Storage Field Day 6 – Day 2 – Pure Storage

Disclaimer: I recently attended Storage Field Day 6.  My flights, accommodation and other expenses were paid for by Tech Field Day and their sponsors. There is no requirement for me to blog about any of the content presented and I am not compensated in any way for my time at the event.  Some materials presented were discussed under NDA and don’t form part of my blog posts, but could influence future discussions.

For each of the presentations I attended at SFD6, there are a few things I want to include in the post. Firstly, you can see video footage of the Pure Storage presentation here. You can also download my raw notes from the presentation here. Finally, here’s a link to the Pure Storage website that covers some of what they presented.


If you’ve watched any of the Storage Field Day sessions from this year or previous events, you’ll know that the delegates and vendors tend to like to go into technical deep dives on a pretty regular basis. While this also happened with Pure Storage it was refreshing, in my mind at least, to also cover some of the issues that customers are faced with from a business perspective. Pure Storage are keen to make sure that we’re asking the right questions when evaluating the requirements for an all-flash array (AFA) solution. To wit, these are the wrong areas to focus on:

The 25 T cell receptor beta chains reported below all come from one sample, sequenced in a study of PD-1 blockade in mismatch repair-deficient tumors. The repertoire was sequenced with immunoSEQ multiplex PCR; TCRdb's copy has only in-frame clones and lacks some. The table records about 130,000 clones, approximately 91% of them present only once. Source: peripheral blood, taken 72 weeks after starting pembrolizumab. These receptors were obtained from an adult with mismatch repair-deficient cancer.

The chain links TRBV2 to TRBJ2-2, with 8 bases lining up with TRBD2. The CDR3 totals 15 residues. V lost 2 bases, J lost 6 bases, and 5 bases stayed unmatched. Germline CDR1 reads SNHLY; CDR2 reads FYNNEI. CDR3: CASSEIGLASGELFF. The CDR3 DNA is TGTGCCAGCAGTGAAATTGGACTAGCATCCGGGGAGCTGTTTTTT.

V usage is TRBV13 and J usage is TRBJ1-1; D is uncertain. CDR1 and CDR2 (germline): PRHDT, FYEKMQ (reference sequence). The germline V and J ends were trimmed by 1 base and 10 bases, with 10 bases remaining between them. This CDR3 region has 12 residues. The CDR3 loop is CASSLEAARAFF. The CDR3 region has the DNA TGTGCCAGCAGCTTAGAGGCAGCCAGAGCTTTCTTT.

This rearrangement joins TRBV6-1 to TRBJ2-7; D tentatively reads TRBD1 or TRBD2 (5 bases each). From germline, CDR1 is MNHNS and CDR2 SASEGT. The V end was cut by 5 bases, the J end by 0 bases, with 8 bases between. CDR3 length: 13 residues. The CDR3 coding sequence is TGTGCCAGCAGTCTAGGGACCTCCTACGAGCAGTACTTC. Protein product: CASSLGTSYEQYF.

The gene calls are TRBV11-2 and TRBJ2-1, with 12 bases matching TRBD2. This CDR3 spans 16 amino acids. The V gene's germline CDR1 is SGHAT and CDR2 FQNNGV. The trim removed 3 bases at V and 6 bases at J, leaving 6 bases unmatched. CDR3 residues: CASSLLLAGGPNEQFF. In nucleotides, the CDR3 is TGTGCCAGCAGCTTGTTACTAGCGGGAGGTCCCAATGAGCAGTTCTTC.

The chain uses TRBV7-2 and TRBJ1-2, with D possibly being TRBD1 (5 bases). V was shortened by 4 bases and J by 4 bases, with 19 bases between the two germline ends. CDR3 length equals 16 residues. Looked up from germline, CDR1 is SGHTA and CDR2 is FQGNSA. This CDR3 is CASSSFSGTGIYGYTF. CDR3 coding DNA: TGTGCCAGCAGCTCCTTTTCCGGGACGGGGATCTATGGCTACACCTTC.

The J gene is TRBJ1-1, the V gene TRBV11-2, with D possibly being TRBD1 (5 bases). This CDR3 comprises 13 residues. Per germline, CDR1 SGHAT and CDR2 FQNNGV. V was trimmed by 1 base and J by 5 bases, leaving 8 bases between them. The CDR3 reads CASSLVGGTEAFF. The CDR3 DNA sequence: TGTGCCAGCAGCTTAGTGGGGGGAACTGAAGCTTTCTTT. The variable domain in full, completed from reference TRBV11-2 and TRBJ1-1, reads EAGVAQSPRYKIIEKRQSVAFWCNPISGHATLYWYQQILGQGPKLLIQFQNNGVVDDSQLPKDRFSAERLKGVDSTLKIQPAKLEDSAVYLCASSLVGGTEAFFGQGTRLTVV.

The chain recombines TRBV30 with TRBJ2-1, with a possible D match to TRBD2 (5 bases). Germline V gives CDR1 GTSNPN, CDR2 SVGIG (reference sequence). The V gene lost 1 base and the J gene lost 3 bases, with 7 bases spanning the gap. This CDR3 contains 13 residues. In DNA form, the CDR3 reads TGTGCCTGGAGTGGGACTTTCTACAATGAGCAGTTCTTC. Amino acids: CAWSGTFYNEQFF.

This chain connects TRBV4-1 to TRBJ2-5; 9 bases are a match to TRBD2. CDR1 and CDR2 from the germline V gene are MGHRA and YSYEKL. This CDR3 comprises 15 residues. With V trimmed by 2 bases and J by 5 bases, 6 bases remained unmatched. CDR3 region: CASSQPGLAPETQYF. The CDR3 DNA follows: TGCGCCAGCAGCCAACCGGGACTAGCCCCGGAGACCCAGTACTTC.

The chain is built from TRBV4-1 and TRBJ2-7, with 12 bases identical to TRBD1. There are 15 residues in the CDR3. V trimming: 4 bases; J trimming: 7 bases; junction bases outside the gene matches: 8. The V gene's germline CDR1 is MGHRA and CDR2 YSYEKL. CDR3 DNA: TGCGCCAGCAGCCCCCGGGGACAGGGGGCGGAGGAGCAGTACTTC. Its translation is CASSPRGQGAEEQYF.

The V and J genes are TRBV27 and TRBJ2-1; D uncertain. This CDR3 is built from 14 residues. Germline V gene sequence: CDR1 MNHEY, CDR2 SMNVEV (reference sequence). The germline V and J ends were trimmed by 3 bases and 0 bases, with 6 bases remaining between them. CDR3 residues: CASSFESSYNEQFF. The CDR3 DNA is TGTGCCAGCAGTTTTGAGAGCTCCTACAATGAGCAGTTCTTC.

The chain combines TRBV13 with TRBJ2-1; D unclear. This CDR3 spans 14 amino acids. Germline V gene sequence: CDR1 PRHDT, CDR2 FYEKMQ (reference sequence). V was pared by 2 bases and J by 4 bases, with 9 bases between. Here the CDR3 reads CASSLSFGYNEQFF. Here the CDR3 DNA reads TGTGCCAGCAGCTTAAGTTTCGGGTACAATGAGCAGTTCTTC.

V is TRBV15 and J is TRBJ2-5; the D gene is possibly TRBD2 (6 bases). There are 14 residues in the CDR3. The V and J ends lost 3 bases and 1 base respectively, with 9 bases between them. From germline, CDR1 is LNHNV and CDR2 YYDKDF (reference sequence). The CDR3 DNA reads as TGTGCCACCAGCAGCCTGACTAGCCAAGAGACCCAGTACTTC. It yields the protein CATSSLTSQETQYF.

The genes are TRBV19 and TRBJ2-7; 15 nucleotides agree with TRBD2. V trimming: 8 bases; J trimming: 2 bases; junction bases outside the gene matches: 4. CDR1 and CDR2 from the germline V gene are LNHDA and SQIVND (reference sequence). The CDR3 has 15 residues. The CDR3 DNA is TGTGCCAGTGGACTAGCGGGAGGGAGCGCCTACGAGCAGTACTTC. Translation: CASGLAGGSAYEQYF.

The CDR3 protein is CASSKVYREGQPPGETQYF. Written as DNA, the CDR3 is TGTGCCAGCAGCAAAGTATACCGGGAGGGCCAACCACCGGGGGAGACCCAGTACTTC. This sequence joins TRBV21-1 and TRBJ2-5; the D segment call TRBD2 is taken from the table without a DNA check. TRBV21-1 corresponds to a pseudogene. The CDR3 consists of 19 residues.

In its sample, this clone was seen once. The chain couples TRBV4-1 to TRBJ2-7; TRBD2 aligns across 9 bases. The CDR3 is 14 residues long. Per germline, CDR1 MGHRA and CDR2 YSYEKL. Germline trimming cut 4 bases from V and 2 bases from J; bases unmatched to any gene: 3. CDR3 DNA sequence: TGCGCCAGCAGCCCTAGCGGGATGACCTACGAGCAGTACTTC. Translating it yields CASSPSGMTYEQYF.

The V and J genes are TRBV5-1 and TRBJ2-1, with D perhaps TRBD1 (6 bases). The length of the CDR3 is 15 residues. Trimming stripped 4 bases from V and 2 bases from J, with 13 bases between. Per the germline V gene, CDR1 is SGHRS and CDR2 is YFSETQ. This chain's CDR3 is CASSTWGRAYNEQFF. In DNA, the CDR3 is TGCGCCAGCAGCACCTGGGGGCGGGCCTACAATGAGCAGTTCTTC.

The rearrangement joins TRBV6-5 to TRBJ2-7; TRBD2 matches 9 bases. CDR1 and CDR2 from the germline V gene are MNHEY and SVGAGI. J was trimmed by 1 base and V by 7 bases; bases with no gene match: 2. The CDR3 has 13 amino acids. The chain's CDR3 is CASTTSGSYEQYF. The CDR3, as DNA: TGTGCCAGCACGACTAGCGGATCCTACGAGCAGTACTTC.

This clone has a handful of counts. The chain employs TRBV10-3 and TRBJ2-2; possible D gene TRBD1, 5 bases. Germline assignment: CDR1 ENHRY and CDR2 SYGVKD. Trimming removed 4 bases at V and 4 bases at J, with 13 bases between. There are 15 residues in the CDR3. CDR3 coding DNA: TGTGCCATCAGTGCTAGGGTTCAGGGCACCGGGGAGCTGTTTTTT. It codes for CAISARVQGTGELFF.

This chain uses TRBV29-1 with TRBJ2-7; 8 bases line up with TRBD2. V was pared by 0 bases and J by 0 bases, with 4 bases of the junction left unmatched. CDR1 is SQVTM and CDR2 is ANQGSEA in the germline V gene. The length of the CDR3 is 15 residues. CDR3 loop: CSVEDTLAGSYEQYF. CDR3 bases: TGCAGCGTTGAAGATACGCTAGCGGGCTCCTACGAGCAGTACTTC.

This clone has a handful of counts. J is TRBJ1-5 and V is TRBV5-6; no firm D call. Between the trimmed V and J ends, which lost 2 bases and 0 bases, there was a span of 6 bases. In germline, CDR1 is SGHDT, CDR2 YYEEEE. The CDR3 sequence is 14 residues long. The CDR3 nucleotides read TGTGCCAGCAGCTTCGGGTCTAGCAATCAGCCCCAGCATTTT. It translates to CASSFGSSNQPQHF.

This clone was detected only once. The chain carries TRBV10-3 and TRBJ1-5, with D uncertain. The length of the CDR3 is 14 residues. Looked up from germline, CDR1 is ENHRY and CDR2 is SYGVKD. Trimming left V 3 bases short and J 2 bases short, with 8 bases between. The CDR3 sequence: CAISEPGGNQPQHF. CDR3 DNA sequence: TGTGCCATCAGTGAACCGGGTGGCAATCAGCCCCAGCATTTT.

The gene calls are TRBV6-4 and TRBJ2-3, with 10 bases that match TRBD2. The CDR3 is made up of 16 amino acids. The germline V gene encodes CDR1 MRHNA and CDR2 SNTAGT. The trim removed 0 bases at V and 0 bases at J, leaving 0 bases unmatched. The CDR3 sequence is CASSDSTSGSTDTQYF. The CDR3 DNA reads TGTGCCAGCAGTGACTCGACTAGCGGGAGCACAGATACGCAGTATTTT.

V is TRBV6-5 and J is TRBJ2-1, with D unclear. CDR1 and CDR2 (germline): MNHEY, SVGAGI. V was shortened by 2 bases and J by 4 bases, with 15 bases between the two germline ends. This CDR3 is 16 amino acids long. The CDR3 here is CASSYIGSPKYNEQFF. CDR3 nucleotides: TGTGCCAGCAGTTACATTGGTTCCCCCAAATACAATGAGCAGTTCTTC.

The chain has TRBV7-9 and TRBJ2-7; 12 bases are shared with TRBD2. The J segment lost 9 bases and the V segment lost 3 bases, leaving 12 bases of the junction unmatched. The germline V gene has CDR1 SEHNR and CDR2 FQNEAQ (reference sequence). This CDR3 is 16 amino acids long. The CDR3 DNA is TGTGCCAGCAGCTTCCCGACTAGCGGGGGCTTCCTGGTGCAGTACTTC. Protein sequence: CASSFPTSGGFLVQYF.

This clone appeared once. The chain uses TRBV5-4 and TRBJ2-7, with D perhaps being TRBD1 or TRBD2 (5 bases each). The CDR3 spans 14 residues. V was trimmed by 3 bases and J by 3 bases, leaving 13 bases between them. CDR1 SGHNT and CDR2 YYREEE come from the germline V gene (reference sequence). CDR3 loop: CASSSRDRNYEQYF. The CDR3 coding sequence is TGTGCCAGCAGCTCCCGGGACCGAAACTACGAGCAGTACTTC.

• Can my array do one meeellion IOPS?
  • Architecture swordplay;
  • Raw price per gigabyte; and
  • How do I adjust the Tiering? RAID? Caching? Disk layout? etc.

Instead, you’re much better off looking at:

  • How does the app perform?
  • What is the usable storage cost for my applications?
  • How simple is this for my admins, DBAs, etc?
  • How do I scale capacity and performance?

I thought Vaughn Stewart did a bang up job of covering off these questions, as well as talking about Pure Storage’s mantra of simplicity.

  • How simple is this for my storage admin?
  • Is storage invisible for my application owner?

There’s no more need for application alignment, it’s invisible. There’s no more need for storage tuning, it’s all about keeping it simple. And automated …

Operate & Automate with:

  • Web-based GUI;
  • CLI; and
  • RESTful API.

And integrated with your favourite stack. There’s support for:

  • OpenStack;
  • VMware VAAI;
  • vCenter plugin;
  • Log Insight plugin; and
  • MSFT’s VSS Provider.

We also need to understand vendor performance claims versus real world requirements. Pure have been looking at a bunch of data and are seeing that the average IO size is 40.6K. As Vaughn said during the session, we need to get out of the “4K Vanity Zone” favoured by vendors when it comes to published benchmark data. What it comes down to is knowing the I/O size of the application you’re running? There’s nothing earth-shattering in this approach, but it’s something we seem to get distracted from at times.

And, I have to say, as much as I enjoy hearing about how storage works in its various incantations, and whether providers dedupe or compress first, and what happens to the data after it hits write cache, sometimes my customers just don’t care about that. And all the technical presentations in the world won’t get them to think otherwise. While I’m not saying you need to forget all about the tech and how it works, sometimes it really is important to keep it simple. I think the Pure Storage message does a pretty good job of that.